You are said to be a dynamic, strong and nimble winger. What would you say are your strengths and weaknesses on the pitch?
“My strengths are probably dribbling, running with the ball and passing. A weakness for me at the moment is my finishing and goalscoring. I have just got to try add more goals to my game.”
Is that something you work on specifically in training?
“Not so much in training, but after practice I will go out on my own and do some extra shooting to try and improve that area of my game.”
Who did you aspire to be or model your game on when growing up?
“When I was a lot younger; I modelled my game on players like Ronaldinho by doing lots of skills and tricks, that is how I like to play the game. Now, it is probably more like [Lionel] Messi. He doesn’t do as much tricks, but he still plays that kind of way; going past players all the time.”
Having come through West Brom’s youth ranks, just how tough is it for youngsters, especially at a Premier League club, to graduate through their academy system?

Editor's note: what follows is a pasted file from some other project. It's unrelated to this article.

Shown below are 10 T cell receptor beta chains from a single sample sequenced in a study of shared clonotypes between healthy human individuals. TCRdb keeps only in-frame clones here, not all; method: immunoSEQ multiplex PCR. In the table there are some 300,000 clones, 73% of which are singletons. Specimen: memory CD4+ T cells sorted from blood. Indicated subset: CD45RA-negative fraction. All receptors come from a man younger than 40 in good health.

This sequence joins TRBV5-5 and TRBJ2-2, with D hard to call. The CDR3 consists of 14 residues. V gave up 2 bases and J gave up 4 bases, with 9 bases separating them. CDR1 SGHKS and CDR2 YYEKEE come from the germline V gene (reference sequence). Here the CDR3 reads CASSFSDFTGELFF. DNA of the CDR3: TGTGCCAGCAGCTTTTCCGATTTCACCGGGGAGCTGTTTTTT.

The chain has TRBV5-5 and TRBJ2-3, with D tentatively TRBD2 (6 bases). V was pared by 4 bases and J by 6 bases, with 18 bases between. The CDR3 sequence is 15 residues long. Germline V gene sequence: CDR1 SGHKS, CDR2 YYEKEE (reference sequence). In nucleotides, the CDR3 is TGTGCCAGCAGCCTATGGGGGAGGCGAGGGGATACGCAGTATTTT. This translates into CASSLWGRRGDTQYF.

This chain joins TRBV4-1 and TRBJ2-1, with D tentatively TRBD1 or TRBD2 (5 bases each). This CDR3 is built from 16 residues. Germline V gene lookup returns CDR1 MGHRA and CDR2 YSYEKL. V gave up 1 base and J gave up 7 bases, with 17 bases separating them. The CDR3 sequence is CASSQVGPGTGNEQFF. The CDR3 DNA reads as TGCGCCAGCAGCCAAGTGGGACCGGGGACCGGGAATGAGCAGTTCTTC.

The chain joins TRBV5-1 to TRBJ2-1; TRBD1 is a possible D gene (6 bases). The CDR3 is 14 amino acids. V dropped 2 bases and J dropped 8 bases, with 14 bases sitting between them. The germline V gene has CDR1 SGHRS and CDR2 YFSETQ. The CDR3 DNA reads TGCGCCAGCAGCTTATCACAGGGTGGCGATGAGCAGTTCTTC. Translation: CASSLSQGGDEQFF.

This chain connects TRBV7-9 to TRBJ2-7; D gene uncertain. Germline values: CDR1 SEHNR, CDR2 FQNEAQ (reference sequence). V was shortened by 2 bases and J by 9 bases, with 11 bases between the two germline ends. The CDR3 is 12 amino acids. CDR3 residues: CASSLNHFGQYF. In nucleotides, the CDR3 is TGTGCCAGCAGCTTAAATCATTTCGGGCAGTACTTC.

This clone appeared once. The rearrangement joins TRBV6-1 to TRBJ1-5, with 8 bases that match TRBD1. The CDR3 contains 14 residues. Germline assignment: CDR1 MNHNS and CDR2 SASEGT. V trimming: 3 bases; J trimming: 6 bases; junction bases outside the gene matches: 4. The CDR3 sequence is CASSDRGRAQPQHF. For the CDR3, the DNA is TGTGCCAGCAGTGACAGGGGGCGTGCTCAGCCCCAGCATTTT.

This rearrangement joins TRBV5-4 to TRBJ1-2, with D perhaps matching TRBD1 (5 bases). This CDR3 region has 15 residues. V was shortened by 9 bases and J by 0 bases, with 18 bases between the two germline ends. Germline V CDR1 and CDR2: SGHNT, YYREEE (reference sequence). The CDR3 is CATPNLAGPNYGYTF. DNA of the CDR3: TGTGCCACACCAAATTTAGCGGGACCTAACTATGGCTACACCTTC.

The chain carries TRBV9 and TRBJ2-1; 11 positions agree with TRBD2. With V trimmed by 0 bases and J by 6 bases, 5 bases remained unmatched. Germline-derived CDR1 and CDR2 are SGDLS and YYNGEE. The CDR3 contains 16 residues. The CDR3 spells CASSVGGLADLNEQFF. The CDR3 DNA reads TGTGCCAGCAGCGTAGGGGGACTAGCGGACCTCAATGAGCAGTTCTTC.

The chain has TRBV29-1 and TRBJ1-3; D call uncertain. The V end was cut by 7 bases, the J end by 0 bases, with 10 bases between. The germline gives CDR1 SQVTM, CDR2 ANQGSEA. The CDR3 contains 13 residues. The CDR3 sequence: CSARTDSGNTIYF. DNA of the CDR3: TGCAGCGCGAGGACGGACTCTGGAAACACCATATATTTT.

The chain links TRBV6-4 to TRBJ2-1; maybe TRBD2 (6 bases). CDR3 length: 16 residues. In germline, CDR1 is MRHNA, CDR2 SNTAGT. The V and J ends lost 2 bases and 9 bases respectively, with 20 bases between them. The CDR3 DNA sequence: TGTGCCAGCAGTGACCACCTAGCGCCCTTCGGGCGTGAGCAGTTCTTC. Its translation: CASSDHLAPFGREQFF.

“Yeah, obviously it is going to be hard. I have been here so long and seen players come and go. But, at the moment, the likes of Saido [Berahino] is in there now and he came through the youth academy. You can tell that we are getting there and there are lot more players breaking through. I’ve been on the bench and a couple of my friends were there from the academy as well, so you can tell what the club are trying to do.”
You regularly feature for the club’s Under-21 Premier League side but is there the possibility of you going out on loan to experience senior football elsewhere?